Copyright 2007 by William A. Mays, Proprietor
January 11, 1879
The Famous Lager Beer Drinking Bear of Coney Island
Seizes a Young Lad at His Play and Crushes Him to Death
Before the Eyes of the Horrified Spectators.
       The premises known as the Club House, kept by William S. Thoms, on the Ocean Parkway, at Parkville, about two miles from the Brooklyn City line, was the scene of a tragical occurrence on Monday afternoon, the 30th ult., when a boy lost his life in a terrible manner. The victim was a bright and interesting child of thirteen years, the son of Samuel Stretch, a respectable workingman residing in that village, and his slayer was a bear that was supposed to be tame and harmless. About half-past two o'clock on that afternoon Peter Stretch, the deceased, was in company with two younger brothers and two boys named John Bush and John Morne. According to custom of late the boys took a seat on a box beneath a horse shed adjoining the club house above mentioned, where two large bears--male and female--were chained. After some time had elapsed they rose from their seats and began to play and shout. Young Bush ran round the bears once or twice, when Peter Stretch undertook to follow him. As he was passing round the male bear, which was named Ben, the animal stood upon his hind feet, and when the boy's back was turned he reached out his fore paw, and grappling him by the leg,
                     DREW HIM TOWARD HIM.
The child, who was thirteen years of age, feeling the claws penetrating his tender flesh, screamed, and his companions joined in the chorus. But in an instant Bruin, bent on the death of his human prey, had drawn the screaming boy to his deadly embrace. Clasping his vice-like paws, one across each shoulder, he stifled the cries of the poor boy, and then with savage ferocity implanted his huge fangs, an inch in length, deep into the right side of the neck of the little fellow cutting the jugular vein and killing him. While the struggle, which, according to eye-witnesses, did not last more than two minutes, was taking place a stableman seized a pitchfork and thrust it into the side of the brute. Mr. Thoms, who was sitting by the stove in his hotel, a few yards away, on hearing the outcry rose from his chair, and, looking out of the window, saw the trouble. He lost not an instant, but seizing a bale stick that was at hand he struck the bear several violent blows with it, compelling the animal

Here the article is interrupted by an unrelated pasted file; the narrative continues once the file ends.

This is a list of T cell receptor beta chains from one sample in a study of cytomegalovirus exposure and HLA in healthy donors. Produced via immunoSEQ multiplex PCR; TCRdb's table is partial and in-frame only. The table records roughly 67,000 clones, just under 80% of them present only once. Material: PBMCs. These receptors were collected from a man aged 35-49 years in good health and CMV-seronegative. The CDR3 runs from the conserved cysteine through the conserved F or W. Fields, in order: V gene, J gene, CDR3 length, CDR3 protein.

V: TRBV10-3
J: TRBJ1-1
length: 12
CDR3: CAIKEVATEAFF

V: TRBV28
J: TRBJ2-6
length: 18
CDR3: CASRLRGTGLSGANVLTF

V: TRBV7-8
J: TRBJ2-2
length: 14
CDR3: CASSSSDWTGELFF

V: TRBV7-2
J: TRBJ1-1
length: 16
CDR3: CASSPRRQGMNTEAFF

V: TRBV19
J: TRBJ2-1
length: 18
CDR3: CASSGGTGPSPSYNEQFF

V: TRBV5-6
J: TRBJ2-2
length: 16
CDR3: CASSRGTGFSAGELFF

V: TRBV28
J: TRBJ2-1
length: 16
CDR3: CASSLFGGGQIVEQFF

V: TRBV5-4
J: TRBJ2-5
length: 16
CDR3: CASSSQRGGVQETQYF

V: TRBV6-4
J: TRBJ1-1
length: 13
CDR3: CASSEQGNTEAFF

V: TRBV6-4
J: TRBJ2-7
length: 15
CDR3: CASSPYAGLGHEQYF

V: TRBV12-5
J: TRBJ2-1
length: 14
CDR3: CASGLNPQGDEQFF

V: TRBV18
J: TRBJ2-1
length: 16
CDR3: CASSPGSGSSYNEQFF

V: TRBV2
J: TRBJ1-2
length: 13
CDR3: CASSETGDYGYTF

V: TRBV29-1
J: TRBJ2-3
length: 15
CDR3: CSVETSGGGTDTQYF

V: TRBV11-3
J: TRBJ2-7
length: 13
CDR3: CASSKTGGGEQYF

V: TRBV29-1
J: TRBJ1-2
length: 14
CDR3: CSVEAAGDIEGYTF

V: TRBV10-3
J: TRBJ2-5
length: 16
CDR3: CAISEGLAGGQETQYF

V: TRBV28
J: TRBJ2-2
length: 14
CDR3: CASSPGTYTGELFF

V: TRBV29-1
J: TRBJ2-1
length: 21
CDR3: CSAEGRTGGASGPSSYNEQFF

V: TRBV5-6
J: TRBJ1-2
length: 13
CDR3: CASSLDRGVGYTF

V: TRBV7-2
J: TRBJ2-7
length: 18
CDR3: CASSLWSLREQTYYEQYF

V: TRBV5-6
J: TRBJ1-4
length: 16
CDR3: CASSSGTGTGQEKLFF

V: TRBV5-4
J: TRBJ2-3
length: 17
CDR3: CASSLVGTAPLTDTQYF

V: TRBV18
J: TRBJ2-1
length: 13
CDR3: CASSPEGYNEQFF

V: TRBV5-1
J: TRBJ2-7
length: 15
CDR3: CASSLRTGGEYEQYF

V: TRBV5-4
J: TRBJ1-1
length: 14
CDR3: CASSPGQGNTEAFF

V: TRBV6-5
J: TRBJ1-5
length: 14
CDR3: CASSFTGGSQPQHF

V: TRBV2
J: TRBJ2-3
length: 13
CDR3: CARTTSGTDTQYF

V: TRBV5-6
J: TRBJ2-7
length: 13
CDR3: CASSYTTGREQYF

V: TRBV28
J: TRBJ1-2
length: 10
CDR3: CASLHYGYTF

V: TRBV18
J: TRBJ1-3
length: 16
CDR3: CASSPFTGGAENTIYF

TO RELINQUISH HIS HOLD.
Medical assistance was summoned immediately, but it was of no avail.

While sympathetic hands were busy the mother of the deceased rushed in frantically upon the scene, and, in her maternal frenzy, insisted that her child was not dead, and that a little brandy would revive him. To gratify her that stimulate was procured, but, of course, it was useless. During the struggle the she bear, who is known as Kate, stood up on her hind legs and glared upon the murderous work of her mate, but she neither growled nor did she make any attempt to go near him. Ben having been beaten off, proceeded, to the horror of the spectators, to lap the gore from his paws. Officer Miller, of the Flatbush police, was then called on to shoot the brute, and he fired no less than five bullets into its head. This had not the desired effect, however, and young Ravenhall procured a shot-gun loaded heavily with No. 3 shot, which he fired under the left shoulder of Ben. Still Bruin writhed, and Mr. Ravenhall, Sr., stabbed the animal with a long dirk knife, while Mr. Thoms struck him several blows on the head with an ax, finally despatching him effectually.
The bears, during the summer, were kept at Garret Katen's inn, Coney Island, where they had always been docile and well behaved, never showing any dangerous temper. They would frequently go into the bar with people and drink lager beer out of bottles, pulling the cork out themselves, often consuming from forty to fifty bottles a day. Sometimes they would get a little full and would act as though under the influence of the beer, but it is said that they were always clever and well behaved. They had had no beer on the day of the fatal occurrence.
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